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SOURCE: “The Tempest as Pastoral Romance,” in Shakespeare Quarterly, Vol. 10, No. 4, Autumn 1959, pp. 531-39.
[In the following essay, Gesner argues that William Shakespeare's The Tempest is primarily a pastoral play, and that in composing the work Shakespeare used the Greek pastoralist Longus's Daphnis and Chloe as an immediate source.]
The problem of the source of The Tempest has long intrigued scholars, because a single entirely satisfactory work has never been uncovered to account for its origin. Many significant contributions to the solution of the problem have, however, been offered. In 1817 Ludwig Tieck pointed to Die schöne Sidea, a play by Jacob Ayrer, as a source or close analogue. Its plot parallels The Tempest in that it centers on a prince-magician, served by a spirit, father of a daughter whose hand is won when the son of an enemy carries logs. Die schöne Sidea was surely written before 1605, the date of Ayrer's death, but since it went unpublished until 1618, seven years after the composition of The Tempest, a common ancestor is conjectured for the two.1 The Italian commedia dell' arte, a form of entertainment very popular in Shakespeare's England, is also thought to have been a suggestive force for The Tempest. Several of the comedies dealt with the theme of men shipwrecked on an island ruled by a...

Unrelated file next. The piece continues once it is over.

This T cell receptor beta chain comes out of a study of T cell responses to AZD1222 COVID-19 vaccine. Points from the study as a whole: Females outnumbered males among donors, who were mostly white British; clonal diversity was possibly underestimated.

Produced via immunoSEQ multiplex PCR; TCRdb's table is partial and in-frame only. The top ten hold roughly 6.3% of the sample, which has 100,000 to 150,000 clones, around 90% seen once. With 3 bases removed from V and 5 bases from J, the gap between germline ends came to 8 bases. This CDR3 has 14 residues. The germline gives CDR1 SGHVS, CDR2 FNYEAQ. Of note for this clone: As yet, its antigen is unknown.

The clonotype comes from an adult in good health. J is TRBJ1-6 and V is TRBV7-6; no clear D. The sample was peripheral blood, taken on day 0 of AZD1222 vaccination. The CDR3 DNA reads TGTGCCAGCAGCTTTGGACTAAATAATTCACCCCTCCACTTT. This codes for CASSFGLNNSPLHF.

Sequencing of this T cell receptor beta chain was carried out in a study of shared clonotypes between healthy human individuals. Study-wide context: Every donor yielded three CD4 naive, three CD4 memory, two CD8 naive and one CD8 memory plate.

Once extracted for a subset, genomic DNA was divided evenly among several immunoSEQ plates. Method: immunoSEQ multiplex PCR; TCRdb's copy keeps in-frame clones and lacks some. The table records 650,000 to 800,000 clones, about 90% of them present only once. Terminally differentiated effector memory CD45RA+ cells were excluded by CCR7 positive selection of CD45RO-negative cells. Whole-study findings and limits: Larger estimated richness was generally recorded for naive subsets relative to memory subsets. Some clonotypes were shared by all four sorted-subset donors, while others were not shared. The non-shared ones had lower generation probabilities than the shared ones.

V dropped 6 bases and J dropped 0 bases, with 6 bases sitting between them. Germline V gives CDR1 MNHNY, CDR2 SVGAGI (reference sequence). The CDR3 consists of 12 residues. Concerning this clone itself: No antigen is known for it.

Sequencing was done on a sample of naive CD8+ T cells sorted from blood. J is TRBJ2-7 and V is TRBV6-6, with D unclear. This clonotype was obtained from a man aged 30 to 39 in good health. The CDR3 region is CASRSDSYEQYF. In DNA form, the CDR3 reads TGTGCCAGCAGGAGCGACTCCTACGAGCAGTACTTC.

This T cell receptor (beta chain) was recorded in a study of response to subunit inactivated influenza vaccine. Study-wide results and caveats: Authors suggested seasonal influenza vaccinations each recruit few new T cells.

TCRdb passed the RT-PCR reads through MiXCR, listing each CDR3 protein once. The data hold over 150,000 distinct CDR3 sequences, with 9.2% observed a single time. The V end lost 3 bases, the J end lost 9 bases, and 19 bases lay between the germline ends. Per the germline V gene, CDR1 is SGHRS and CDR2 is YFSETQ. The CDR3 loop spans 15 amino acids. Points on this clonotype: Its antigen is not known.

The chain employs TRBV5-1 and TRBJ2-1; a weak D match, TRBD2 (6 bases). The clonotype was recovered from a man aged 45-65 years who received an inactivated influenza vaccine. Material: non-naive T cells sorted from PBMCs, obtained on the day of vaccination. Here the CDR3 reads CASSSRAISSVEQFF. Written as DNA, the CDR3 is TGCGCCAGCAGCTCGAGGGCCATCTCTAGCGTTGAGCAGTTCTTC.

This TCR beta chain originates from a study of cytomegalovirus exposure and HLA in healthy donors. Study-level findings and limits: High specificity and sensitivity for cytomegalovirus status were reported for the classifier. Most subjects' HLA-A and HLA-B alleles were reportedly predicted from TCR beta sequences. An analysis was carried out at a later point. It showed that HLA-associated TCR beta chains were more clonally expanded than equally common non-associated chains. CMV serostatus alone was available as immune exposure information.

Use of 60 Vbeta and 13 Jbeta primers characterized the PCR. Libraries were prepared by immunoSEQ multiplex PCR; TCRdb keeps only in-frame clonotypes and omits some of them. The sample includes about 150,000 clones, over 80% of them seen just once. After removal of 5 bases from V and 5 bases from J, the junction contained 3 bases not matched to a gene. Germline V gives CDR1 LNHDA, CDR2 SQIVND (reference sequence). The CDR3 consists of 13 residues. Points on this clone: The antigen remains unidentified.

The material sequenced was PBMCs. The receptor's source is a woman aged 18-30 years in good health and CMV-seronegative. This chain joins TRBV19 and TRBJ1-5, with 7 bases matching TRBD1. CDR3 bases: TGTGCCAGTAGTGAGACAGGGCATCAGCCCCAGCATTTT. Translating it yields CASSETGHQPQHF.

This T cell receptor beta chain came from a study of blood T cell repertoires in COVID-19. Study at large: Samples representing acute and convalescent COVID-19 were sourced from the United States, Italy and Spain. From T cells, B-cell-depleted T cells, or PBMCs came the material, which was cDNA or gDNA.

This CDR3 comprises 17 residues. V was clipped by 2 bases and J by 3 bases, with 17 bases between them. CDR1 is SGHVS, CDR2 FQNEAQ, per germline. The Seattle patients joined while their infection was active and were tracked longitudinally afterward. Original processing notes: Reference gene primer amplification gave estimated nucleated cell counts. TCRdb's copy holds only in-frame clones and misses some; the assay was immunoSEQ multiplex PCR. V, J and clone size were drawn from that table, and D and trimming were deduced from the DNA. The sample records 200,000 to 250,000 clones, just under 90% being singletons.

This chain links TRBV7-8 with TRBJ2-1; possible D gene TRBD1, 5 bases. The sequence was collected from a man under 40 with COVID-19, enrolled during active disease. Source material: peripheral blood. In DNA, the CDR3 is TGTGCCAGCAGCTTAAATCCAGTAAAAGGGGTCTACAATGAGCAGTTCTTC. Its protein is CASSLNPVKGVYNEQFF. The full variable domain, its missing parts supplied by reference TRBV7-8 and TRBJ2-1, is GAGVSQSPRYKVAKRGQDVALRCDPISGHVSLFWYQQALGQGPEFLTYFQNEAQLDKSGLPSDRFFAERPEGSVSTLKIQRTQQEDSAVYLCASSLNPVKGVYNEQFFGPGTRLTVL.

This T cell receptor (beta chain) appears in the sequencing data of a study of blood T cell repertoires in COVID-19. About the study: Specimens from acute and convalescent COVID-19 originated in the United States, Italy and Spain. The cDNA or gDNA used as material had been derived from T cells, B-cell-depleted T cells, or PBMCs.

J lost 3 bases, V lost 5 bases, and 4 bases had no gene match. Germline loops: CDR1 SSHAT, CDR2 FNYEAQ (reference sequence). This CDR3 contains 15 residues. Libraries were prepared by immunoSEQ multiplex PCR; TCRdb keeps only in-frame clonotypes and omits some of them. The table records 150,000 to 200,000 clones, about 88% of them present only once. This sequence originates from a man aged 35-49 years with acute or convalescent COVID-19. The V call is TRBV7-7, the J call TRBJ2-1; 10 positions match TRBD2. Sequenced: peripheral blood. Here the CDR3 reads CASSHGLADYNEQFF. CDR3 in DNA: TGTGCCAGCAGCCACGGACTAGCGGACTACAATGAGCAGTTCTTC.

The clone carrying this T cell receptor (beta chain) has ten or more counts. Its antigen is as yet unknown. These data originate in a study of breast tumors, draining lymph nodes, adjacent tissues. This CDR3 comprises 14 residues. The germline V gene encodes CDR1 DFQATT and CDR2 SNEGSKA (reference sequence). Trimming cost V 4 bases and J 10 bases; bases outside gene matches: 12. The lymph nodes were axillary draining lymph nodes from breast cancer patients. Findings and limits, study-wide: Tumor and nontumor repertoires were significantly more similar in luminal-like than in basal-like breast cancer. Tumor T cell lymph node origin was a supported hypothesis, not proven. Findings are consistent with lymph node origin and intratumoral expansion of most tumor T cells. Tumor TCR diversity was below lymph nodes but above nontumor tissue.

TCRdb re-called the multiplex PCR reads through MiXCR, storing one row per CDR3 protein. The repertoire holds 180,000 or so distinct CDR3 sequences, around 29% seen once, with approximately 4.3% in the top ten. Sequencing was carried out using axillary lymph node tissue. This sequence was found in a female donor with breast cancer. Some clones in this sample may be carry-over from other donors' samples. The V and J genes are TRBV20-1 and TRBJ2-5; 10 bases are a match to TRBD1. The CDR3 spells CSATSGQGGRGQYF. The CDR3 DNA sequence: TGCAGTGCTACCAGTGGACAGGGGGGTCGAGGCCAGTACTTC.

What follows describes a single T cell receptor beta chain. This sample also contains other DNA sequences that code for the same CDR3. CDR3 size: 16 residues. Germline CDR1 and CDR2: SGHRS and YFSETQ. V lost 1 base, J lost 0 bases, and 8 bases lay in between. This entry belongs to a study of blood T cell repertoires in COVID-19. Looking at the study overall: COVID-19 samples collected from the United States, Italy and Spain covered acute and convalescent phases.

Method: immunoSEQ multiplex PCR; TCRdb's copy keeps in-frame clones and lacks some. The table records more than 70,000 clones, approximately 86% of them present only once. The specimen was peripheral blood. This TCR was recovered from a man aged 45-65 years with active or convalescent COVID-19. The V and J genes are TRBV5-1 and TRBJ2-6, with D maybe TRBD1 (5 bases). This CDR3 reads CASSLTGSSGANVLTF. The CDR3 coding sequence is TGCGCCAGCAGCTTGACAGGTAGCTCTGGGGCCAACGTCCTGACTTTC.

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SOURCE: “The Winter's Tale and the Pastoral Tradition,” in Shakespeare Quarterly, Vol. 14, No. 4, Autumn 1963, pp. 537-98.
[In the following essay, Bryant notes the indebtedness of William Shakespeare's The Winter's Taleto the classical European and English pastoral traditions and argues that with this subtle dramatized commentary on appearance and reality Shakespeare brought freshness to the pastoral mode and transformed its hackneyed conventions.]